nep-ino New Economics Papers
on Innovation
Issue of 2011‒04‒02
eight papers chosen by
Steffen Lippert
Massey University, Albany

  1. Privatization of Knowledge: Did the U.S. Get It Right? (New Version). By Cozzi, Guido; Galli, Silvia
  2. Leadership Contestability, Monopolistic Rents and Growth By Roberto Piazza
  3. The Transatlantic Productivity Gap: Is R&D the Main Culprit? By Ortega-Argilés, Raquel; Piva, Mariacristina; Vivarelli, Marco
  4. Drivers and Impacts in the Globalization of Corporate R&D: An Introduction Based on the European Experience By Moncada-Paternò-Castello, Pietro; Vivarelli, Marco; Voigt, Peter
  5. Does the Support of Innovative Clusters Sustainably Foster R&D Activity? Evidence from the German BioRegio and BioProfile Contests By D. Engel; T. Mitze; R. Patuelli; J. Reinkowski
  6. Commercialization of Government Funded R&D : Follow-up Research Survey on NEDO Research Projects By Aoshima, Yaichi; Matsushima, Matsushima; Eto, Manabu
  7. Extension of the Study on the Diffusion of Innovation in the Internal Market By Jordi Suriñach; Fabio Manca; Rosina Moreno
  8. Large firm dynamics on the Nordic-Baltic scene Implications for innovation and growth By Braunerhjelm, Pontus; Halldin, Torbjörn; Pedersen, Torben; Pajarinen, Mika; Ylä-Anttila, Pekka; Heum, Per; Kalvet, Tarmo

  1. By: Cozzi, Guido; Galli, Silvia
    Abstract: To foster innovation and growth should basic research be publicly or privately funded? This paper studies the impact of the gradual shift in the U.S. patent system towards the patentability and commercialization of the basic R&D undertaken by universities. We see this movement as making universities becoming responsive to "market" forces. Prior to 1980, universities undertook research using an exogenous stock of researchers that were motivated by "curiosity." After 1980, universities patent their research and behave as private firms. This move, in a context of two-stage inventions (basic and applied research) has an a priori ambiguous effect on innovation and welfare. We build a Schumpeterian model and match it to the data to assess this important turning point.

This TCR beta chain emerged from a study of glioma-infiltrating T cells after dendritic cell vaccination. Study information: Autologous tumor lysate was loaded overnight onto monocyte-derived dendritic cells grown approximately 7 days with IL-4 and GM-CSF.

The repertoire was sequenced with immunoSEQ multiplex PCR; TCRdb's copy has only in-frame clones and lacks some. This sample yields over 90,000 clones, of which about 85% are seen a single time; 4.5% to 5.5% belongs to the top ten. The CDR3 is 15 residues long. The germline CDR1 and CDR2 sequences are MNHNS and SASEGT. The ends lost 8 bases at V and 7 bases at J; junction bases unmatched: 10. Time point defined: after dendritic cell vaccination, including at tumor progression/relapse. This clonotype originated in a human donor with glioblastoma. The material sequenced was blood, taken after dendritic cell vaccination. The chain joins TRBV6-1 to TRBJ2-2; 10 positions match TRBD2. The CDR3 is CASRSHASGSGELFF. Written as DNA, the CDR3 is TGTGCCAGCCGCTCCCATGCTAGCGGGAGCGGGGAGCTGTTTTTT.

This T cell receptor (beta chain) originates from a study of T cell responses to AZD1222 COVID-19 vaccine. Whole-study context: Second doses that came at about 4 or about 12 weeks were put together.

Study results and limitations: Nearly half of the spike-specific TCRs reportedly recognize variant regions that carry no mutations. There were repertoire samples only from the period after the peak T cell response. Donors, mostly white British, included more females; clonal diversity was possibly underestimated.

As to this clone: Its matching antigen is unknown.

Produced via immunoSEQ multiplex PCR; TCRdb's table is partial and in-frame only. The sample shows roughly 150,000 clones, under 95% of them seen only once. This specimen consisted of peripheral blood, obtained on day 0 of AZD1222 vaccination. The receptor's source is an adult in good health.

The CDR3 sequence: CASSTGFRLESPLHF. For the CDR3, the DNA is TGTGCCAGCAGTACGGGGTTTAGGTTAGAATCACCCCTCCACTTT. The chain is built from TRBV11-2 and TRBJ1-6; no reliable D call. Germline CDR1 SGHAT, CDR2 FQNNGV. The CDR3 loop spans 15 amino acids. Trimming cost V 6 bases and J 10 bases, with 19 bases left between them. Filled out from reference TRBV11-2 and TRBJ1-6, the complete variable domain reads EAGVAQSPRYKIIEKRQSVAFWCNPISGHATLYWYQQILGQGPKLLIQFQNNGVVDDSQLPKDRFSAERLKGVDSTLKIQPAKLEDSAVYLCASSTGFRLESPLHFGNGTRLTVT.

Keywords: R&D and Growth; Sequential Innovation; Basic Research; Patent Laws.
    JEL: O41 O34 O31
    Date: 2011–01–15
  2. By: Roberto Piazza
    Abstract: I construct an endogenous growth model where R&D is carried out at the industry level in a game of innovation between leaders and followers. Innovation costs for followers are assumed to increase with the technological lag from leaders. We obtain three results that contrast with standard Schumpeterian models, such as Aghion and Howitt (1992). First, leaders may innovate in equilibrium, in an attempt to force followers out of the innovation game. Second, policies (such as patents) that allow for strong protections of monopolies can reduce the steady state growth rate of the economy. Third, multiple equilibria arise when monopolies' protection is large.
    Date: 2011–03–23
  3. By: Ortega-Argilés, Raquel (European Commission); Piva, Mariacristina (Università Cattolica del Sacro Cuore); Vivarelli, Marco (Università Cattolica del Sacro Cuore)